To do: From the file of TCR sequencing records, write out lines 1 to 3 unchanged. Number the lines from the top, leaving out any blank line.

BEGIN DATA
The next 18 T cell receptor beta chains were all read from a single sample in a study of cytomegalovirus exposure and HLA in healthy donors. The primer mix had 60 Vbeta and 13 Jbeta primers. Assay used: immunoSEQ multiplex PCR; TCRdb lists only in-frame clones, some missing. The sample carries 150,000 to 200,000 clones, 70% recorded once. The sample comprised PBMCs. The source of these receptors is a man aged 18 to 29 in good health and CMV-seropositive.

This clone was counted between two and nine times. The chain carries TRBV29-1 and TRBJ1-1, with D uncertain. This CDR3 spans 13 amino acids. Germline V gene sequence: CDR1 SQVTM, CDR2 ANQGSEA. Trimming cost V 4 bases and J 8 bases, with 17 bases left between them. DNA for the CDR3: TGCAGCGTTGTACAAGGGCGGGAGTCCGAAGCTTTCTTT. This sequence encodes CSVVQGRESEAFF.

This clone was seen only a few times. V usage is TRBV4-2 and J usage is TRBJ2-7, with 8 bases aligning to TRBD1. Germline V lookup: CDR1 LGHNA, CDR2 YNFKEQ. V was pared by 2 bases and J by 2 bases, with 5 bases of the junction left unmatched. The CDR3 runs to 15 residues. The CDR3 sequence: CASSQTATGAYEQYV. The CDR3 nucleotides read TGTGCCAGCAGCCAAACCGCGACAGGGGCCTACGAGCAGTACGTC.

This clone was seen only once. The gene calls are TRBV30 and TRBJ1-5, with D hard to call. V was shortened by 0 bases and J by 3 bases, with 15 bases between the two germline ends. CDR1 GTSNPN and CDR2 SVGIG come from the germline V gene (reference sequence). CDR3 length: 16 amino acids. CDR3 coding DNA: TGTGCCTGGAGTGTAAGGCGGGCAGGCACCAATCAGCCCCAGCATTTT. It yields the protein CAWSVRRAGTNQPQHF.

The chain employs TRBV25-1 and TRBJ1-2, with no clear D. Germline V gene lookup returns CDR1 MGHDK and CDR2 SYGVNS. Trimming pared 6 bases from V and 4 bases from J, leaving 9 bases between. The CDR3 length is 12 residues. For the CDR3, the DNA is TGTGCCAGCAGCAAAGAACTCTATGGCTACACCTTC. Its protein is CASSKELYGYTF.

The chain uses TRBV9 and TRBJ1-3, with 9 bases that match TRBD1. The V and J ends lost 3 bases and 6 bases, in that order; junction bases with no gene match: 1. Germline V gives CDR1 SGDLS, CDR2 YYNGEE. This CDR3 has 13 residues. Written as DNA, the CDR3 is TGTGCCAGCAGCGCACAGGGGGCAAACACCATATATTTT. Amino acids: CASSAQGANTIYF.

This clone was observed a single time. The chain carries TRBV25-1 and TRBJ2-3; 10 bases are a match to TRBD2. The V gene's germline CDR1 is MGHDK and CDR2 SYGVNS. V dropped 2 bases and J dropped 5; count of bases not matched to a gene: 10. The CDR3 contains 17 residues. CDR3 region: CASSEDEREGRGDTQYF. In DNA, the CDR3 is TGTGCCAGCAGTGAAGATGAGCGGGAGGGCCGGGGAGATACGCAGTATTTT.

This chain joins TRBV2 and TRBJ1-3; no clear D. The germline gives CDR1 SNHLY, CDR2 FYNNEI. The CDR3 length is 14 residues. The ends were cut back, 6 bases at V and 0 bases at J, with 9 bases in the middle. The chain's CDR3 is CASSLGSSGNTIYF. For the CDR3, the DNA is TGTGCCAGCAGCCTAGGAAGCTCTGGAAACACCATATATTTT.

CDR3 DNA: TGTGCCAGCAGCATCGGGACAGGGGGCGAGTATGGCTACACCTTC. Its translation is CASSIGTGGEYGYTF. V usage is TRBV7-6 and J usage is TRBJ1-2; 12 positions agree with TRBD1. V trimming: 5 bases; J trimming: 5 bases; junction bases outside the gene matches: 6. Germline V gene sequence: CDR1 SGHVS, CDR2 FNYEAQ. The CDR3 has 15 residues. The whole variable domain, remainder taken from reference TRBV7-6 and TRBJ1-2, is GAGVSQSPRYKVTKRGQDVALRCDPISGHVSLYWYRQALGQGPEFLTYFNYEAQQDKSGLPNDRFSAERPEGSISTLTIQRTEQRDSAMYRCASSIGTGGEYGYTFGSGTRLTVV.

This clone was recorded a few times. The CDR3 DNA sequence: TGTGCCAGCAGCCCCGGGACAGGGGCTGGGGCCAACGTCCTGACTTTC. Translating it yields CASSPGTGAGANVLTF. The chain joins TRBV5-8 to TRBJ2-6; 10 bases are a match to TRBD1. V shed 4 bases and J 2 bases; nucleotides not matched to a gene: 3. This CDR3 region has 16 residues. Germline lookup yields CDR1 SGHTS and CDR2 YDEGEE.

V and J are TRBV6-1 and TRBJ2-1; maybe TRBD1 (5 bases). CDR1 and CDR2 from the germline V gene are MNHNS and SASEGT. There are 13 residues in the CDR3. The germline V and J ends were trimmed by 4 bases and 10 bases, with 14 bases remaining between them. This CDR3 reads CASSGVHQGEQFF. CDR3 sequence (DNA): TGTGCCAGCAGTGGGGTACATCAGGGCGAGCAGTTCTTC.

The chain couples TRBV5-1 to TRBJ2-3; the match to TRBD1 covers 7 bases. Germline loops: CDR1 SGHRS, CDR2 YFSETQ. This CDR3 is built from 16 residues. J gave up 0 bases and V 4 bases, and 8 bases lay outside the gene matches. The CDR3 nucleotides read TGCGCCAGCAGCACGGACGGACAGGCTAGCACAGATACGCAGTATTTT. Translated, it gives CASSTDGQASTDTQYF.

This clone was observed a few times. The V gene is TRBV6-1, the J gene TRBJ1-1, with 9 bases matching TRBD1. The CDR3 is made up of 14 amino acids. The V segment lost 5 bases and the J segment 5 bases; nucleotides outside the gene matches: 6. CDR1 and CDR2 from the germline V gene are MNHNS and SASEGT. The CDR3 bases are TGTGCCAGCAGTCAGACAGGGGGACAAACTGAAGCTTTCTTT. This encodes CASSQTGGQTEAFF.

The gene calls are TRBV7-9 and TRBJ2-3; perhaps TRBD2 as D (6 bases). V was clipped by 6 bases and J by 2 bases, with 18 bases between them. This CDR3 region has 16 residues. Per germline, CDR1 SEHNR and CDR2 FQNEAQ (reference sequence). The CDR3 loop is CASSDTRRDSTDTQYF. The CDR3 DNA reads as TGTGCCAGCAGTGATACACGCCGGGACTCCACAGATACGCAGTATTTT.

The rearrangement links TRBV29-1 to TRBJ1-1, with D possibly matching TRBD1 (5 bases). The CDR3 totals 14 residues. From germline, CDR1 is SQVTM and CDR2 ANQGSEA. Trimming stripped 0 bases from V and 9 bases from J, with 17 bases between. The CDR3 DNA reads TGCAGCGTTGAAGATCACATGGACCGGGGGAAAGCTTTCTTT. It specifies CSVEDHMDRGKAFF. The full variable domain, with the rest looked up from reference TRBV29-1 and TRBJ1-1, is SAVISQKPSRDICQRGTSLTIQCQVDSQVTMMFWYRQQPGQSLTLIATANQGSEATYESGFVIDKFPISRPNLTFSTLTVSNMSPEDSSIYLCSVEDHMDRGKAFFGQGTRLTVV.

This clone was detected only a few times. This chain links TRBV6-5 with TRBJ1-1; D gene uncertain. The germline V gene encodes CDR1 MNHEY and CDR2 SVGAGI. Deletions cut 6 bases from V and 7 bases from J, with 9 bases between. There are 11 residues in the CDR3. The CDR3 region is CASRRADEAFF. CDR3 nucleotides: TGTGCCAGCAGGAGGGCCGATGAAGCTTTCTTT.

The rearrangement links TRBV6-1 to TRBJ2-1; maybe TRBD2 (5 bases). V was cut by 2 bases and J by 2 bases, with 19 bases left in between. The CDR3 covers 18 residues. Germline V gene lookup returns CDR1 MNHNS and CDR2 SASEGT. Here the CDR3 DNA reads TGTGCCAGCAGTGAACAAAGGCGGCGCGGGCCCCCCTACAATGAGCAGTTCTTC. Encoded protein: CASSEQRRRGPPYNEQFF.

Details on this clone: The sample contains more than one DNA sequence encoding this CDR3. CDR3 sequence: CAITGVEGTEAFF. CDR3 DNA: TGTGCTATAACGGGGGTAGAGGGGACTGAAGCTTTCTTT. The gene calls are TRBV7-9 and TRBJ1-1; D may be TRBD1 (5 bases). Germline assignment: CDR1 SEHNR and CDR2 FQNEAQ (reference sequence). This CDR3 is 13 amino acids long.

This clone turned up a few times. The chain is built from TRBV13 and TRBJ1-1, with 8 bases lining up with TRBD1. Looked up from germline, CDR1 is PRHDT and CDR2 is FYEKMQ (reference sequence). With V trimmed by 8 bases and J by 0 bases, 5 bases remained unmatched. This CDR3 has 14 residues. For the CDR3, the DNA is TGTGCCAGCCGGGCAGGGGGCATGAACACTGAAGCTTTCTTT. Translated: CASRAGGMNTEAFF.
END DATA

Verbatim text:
The next 18 T cell receptor beta chains were all read from a single sample in a study of cytomegalovirus exposure and HLA in healthy donors. The primer mix had 60 Vbeta and 13 Jbeta primers. Assay used: immunoSEQ multiplex PCR; TCRdb lists only in-frame clones, some missing. The sample carries 150,000 to 200,000 clones, 70% recorded once. The sample comprised PBMCs. The source of these receptors is a man aged 18 to 29 in good health and CMV-seropositive.

This clone was counted between two and nine times. The chain carries TRBV29-1 and TRBJ1-1, with D uncertain. This CDR3 spans 13 amino acids. Germline V gene sequence: CDR1 SQVTM, CDR2 ANQGSEA. Trimming cost V 4 bases and J 8 bases, with 17 bases left between them. DNA for the CDR3: TGCAGCGTTGTACAAGGGCGGGAGTCCGAAGCTTTCTTT. This sequence encodes CSVVQGRESEAFF.

This clone was seen only a few times. V usage is TRBV4-2 and J usage is TRBJ2-7, with 8 bases aligning to TRBD1. Germline V lookup: CDR1 LGHNA, CDR2 YNFKEQ. V was pared by 2 bases and J by 2 bases, with 5 bases of the junction left unmatched. The CDR3 runs to 15 residues. The CDR3 sequence: CASSQTATGAYEQYV. The CDR3 nucleotides read TGTGCCAGCAGCCAAACCGCGACAGGGGCCTACGAGCAGTACGTC.